Carpenter, Eliza(born: 1849 - died: 1924)
Known as Aunt Eliza, the only Colored race horse owner in Oklahoma, her real name was Eliza Carpenter. She had been a slave born in Virginia and sold to a Kentucky master at age six, then sold again at age eight to a Missouri planter. Carpenter gained her freedom at the end of the Civil War and returned to Madisonville, KY, where she learned the business of buying, training, and riding race horses. She then moved to Kansas where she purchased several horses, and later moved to Ponca City, Oklahoma, where she shared her home with a boarder, Athather Johnson, according to the 1900 U.S.
Carpenter's occupation is given as a trader of livestock in the census. She had come to Ponca City when the Cherokee Strip was opened for settlement in 1893, with a $1,000 prize going to the first person to reach the Ponca City site. There was a heated race to the site, and Carpenter was one of the competitors. Some sources say that she was the first to stake a claim, while other sources say that she did not win the race. Either way, Carpenter settled in Ponca City where she trained her horses; she was one of the few African American stable owners in the West. When dissatisfied with the way a race was going, she rode her own horses.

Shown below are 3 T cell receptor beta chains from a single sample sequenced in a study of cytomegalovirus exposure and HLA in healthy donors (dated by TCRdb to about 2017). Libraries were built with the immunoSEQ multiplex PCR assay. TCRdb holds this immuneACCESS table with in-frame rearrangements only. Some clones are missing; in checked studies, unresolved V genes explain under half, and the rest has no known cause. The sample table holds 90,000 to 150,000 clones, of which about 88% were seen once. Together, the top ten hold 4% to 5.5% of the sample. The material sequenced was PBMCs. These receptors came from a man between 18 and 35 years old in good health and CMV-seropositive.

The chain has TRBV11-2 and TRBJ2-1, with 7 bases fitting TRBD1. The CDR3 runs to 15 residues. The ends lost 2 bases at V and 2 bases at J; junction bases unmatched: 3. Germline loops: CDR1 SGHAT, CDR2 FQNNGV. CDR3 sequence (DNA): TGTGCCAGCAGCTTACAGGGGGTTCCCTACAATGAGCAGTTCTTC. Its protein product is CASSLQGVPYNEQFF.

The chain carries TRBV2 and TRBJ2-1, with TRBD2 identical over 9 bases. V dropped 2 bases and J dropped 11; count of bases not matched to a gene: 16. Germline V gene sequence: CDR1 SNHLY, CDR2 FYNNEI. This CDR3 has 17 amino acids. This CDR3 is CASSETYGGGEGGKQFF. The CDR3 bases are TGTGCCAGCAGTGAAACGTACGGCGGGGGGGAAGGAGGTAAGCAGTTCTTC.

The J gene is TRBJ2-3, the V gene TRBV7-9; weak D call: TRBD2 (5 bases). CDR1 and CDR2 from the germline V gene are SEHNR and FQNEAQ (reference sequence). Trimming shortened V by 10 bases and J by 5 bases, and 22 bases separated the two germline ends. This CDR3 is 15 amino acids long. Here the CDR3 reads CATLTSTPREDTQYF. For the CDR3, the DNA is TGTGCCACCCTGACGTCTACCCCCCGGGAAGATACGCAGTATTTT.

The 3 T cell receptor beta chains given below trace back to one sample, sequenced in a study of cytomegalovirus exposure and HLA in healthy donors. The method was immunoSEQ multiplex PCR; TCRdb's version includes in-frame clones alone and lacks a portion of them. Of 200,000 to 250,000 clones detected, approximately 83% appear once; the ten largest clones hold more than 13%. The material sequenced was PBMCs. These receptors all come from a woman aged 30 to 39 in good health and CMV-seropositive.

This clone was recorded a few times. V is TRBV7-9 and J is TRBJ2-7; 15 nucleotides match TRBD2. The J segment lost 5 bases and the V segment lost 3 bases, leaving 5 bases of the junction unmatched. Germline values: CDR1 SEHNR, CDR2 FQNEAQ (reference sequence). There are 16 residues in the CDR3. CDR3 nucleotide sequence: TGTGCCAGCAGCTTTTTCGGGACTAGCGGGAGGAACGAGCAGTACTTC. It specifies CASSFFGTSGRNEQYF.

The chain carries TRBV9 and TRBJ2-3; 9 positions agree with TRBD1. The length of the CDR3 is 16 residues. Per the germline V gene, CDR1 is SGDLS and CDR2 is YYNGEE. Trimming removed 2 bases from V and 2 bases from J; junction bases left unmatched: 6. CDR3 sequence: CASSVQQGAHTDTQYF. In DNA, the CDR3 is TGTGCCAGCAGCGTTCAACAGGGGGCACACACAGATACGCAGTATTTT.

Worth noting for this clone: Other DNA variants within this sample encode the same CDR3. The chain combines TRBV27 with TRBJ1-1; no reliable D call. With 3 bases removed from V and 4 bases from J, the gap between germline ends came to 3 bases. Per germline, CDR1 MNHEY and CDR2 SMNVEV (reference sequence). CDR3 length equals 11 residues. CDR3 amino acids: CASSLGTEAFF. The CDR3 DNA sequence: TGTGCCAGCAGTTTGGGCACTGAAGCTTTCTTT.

Carpenter, as a jockey, had won a few races. Her regular jockey was Olla "Lucky" Johnson. Some of her horses's names were Irish Maid, Blue Bird, and Little Brown Jug. Eliza Carpenter had also stood up for herself, demanding her money when she won a horse-racing bet and the person she was betting with refused to pay-up.
Carpenter visited family in Kentucky on several occasions. On her final visit she was thrown from a buggy when her horse became spooked; Carpenter suffered a fractured skull and never fully recovered. She died in Oklahoma.
She was the aunt of Frank and Virgil Gilliam of Madisonville, KY.
For more see "Fans mourn woman jockey," Baltimore Afro-American, 12/20/1924; and "Reproduced the Strip Run," Hutchison News, 9/17/06, p. 8.